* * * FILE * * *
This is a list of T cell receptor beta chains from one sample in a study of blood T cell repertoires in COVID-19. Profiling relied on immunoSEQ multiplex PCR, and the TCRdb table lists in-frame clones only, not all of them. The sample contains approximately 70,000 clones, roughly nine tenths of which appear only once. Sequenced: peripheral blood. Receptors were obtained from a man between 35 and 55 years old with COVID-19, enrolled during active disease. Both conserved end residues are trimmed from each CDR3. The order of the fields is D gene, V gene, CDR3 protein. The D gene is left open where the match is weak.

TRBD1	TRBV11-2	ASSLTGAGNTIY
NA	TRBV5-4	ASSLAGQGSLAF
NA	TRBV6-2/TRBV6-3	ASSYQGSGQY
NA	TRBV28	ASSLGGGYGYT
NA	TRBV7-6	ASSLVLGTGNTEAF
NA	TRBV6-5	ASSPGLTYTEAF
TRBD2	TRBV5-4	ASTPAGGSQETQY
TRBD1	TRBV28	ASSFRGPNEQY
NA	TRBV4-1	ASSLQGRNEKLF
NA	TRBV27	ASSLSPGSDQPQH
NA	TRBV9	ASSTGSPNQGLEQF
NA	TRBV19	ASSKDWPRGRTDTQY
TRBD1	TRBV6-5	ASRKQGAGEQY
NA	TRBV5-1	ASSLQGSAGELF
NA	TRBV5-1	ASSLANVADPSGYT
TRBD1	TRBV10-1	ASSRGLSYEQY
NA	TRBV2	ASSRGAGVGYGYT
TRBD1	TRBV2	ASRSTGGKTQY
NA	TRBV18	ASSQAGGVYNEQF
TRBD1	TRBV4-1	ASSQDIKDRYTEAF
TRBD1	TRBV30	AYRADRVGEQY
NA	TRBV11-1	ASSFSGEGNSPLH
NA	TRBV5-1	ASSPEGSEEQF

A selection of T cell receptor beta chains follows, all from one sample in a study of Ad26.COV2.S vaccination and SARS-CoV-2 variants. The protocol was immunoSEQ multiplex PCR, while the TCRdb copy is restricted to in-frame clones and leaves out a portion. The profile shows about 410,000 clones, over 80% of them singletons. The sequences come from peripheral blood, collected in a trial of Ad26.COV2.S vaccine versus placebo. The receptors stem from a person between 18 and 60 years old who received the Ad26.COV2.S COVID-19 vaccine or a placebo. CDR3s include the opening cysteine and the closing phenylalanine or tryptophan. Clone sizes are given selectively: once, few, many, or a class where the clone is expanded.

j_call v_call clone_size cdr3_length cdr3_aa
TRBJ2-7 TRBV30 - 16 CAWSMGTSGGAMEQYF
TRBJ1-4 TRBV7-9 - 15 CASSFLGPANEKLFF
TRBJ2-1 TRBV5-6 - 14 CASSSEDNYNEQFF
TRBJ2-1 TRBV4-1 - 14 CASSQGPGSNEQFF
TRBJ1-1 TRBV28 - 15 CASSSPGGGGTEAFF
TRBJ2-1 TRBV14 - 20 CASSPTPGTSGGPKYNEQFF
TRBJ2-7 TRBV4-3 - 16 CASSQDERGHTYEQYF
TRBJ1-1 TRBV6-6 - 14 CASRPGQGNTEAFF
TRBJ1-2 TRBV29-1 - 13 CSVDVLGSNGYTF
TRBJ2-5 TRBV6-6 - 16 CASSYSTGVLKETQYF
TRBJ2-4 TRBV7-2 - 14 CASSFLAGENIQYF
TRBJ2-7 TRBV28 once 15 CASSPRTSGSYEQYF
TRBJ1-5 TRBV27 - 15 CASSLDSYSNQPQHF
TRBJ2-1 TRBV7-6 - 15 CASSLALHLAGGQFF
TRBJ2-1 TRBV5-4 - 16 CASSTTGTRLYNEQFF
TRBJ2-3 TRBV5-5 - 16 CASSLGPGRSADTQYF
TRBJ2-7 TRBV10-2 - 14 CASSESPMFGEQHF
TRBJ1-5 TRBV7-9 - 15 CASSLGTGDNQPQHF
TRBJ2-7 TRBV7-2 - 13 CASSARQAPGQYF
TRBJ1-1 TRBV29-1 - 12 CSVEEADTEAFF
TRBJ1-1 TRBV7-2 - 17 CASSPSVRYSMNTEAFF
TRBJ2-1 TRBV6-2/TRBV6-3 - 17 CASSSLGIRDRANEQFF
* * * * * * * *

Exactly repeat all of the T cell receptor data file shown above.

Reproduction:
This is a list of T cell receptor beta chains from one sample in a study of blood T cell repertoires in COVID-19. Profiling relied on immunoSEQ multiplex PCR, and the TCRdb table lists in-frame clones only, not all of them. The sample contains approximately 70,000 clones, roughly nine tenths of which appear only once. Sequenced: peripheral blood. Receptors were obtained from a man between 35 and 55 years old with COVID-19, enrolled during active disease. Both conserved end residues are trimmed from each CDR3. The order of the fields is D gene, V gene, CDR3 protein. The D gene is left open where the match is weak.

TRBD1	TRBV11-2	ASSLTGAGNTIY
NA	TRBV5-4	ASSLAGQGSLAF
NA	TRBV6-2/TRBV6-3	ASSYQGSGQY
NA	TRBV28	ASSLGGGYGYT
NA	TRBV7-6	ASSLVLGTGNTEAF
NA	TRBV6-5	ASSPGLTYTEAF
TRBD2	TRBV5-4	ASTPAGGSQETQY
TRBD1	TRBV28	ASSFRGPNEQY
NA	TRBV4-1	ASSLQGRNEKLF
NA	TRBV27	ASSLSPGSDQPQH
NA	TRBV9	ASSTGSPNQGLEQF
NA	TRBV19	ASSKDWPRGRTDTQY
TRBD1	TRBV6-5	ASRKQGAGEQY
NA	TRBV5-1	ASSLQGSAGELF
NA	TRBV5-1	ASSLANVADPSGYT
TRBD1	TRBV10-1	ASSRGLSYEQY
NA	TRBV2	ASSRGAGVGYGYT
TRBD1	TRBV2	ASRSTGGKTQY
NA	TRBV18	ASSQAGGVYNEQF
TRBD1	TRBV4-1	ASSQDIKDRYTEAF
TRBD1	TRBV30	AYRADRVGEQY
NA	TRBV11-1	ASSFSGEGNSPLH
NA	TRBV5-1	ASSPEGSEEQF

A selection of T cell receptor beta chains follows, all from one sample in a study of Ad26.COV2.S vaccination and SARS-CoV-2 variants. The protocol was immunoSEQ multiplex PCR, while the TCRdb copy is restricted to in-frame clones and leaves out a portion. The profile shows about 410,000 clones, over 80% of them singletons. The sequences come from peripheral blood, collected in a trial of Ad26.COV2.S vaccine versus placebo. The receptors stem from a person between 18 and 60 years old who received the Ad26.COV2.S COVID-19 vaccine or a placebo. CDR3s include the opening cysteine and the closing phenylalanine or tryptophan. Clone sizes are given selectively: once, few, many, or a class where the clone is expanded.

j_call v_call clone_size cdr3_length cdr3_aa
TRBJ2-7 TRBV30 - 16 CAWSMGTSGGAMEQYF
TRBJ1-4 TRBV7-9 - 15 CASSFLGPANEKLFF
TRBJ2-1 TRBV5-6 - 14 CASSSEDNYNEQFF
TRBJ2-1 TRBV4-1 - 14 CASSQGPGSNEQFF
TRBJ1-1 TRBV28 - 15 CASSSPGGGGTEAFF
TRBJ2-1 TRBV14 - 20 CASSPTPGTSGGPKYNEQFF
TRBJ2-7 TRBV4-3 - 16 CASSQDERGHTYEQYF
TRBJ1-1 TRBV6-6 - 14 CASRPGQGNTEAFF
TRBJ1-2 TRBV29-1 - 13 CSVDVLGSNGYTF
TRBJ2-5 TRBV6-6 - 16 CASSYSTGVLKETQYF
TRBJ2-4 TRBV7-2 - 14 CASSFLAGENIQYF
TRBJ2-7 TRBV28 once 15 CASSPRTSGSYEQYF
TRBJ1-5 TRBV27 - 15 CASSLDSYSNQPQHF
TRBJ2-1 TRBV7-6 - 15 CASSLALHLAGGQFF
TRBJ2-1 TRBV5-4 - 16 CASSTTGTRLYNEQFF
TRBJ2-3 TRBV5-5 - 16 CASSLGPGRSADTQYF
TRBJ2-7 TRBV10-2 - 14 CASSESPMFGEQHF
TRBJ1-5 TRBV7-9 - 15 CASSLGTGDNQPQHF
TRBJ2-7 TRBV7-2 - 13 CASSARQAPGQYF
TRBJ1-1 TRBV29-1 - 12 CSVEEADTEAFF
TRBJ1-1 TRBV7-2 - 17 CASSPSVRYSMNTEAFF
TRBJ2-1 TRBV6-2/TRBV6-3 - 17 CASSSLGIRDRANEQFF